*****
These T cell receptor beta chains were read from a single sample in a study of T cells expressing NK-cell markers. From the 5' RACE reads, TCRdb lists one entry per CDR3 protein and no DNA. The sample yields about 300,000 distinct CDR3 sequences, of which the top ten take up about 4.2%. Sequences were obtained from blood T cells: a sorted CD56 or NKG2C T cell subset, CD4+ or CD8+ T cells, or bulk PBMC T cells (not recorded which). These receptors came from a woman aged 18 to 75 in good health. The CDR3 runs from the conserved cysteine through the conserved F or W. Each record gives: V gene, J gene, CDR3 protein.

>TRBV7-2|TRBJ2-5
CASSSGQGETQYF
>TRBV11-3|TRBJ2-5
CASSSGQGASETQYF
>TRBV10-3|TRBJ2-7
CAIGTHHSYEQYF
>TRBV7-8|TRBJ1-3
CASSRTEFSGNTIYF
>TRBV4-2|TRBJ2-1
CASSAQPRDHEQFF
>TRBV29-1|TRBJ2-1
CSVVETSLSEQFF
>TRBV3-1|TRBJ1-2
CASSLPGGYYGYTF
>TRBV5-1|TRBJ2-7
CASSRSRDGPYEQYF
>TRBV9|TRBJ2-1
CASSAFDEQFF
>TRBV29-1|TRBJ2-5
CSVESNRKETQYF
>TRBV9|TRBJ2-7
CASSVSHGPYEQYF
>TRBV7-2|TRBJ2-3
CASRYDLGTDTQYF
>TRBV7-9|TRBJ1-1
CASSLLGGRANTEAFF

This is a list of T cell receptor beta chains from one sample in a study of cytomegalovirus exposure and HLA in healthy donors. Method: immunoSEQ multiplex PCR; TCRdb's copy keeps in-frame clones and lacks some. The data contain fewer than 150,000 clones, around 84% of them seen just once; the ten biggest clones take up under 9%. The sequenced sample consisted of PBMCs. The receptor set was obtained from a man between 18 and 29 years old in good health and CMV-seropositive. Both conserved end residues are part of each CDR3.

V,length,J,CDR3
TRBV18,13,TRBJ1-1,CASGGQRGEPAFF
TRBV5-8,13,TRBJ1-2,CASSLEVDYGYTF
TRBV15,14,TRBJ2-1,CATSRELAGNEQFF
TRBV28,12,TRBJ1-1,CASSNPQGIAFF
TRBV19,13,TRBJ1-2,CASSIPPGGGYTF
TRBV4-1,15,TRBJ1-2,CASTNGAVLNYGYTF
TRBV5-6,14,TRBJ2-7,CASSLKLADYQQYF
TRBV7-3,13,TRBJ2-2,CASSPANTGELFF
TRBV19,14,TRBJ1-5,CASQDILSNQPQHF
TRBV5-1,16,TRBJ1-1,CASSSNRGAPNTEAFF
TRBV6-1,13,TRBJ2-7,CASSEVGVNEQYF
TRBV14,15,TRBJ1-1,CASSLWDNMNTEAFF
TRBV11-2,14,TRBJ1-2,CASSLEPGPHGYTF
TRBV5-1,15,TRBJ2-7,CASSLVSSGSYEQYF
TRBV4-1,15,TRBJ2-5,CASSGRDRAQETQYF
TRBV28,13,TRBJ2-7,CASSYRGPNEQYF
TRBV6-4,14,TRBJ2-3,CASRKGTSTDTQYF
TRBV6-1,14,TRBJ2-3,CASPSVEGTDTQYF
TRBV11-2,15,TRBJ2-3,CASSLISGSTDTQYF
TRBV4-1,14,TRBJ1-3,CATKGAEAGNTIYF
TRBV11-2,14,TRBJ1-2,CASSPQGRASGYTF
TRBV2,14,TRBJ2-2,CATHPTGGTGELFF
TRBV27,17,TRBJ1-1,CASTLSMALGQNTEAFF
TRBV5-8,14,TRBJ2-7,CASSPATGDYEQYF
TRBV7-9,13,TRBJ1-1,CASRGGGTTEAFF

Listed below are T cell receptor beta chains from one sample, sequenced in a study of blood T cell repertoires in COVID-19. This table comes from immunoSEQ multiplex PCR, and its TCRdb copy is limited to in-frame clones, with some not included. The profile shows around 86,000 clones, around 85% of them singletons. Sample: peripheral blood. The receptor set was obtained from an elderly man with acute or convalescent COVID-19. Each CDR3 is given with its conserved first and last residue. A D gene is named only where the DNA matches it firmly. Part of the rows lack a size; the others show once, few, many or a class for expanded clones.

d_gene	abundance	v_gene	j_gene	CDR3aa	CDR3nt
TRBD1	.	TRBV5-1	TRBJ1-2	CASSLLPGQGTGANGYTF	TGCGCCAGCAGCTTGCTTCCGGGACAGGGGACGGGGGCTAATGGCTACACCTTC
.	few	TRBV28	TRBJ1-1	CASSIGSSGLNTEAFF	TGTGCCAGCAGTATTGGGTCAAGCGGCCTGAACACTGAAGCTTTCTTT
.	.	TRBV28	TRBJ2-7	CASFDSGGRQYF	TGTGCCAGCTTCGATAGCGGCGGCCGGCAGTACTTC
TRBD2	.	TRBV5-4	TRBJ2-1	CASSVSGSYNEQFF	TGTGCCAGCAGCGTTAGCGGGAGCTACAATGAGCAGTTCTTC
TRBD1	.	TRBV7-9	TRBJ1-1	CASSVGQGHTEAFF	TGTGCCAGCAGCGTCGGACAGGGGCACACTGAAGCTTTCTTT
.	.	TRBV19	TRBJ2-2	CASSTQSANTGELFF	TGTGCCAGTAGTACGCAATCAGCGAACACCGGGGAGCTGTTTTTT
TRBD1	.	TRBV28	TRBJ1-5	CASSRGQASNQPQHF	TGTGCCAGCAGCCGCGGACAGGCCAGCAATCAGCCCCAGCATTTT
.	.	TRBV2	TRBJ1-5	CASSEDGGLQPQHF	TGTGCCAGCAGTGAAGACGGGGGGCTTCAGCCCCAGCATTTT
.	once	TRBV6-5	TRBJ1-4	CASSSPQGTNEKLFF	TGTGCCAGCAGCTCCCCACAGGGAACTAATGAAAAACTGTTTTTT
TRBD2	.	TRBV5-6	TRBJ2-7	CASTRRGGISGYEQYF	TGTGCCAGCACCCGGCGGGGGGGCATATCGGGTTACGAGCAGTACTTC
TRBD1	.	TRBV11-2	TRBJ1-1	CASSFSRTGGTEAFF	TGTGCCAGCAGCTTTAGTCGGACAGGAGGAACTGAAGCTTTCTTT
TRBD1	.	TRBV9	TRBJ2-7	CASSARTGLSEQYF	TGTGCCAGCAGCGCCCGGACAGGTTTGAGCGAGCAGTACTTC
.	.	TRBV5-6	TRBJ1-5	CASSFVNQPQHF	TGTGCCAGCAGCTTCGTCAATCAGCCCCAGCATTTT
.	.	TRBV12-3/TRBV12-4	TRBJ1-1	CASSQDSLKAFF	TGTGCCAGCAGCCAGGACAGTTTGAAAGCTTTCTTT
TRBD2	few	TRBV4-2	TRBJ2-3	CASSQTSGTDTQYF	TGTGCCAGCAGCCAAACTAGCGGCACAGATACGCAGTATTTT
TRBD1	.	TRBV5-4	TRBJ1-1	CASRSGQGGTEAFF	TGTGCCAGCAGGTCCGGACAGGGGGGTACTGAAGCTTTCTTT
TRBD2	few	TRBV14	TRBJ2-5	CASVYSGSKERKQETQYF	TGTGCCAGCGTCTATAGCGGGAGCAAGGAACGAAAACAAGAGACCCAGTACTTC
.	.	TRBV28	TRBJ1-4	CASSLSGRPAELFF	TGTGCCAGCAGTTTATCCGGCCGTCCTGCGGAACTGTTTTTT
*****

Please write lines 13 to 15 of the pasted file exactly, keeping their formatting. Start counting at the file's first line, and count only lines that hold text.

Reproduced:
CSVVETSLSEQFF
>TRBV3-1|TRBJ1-2
CASSLPGGYYGYTF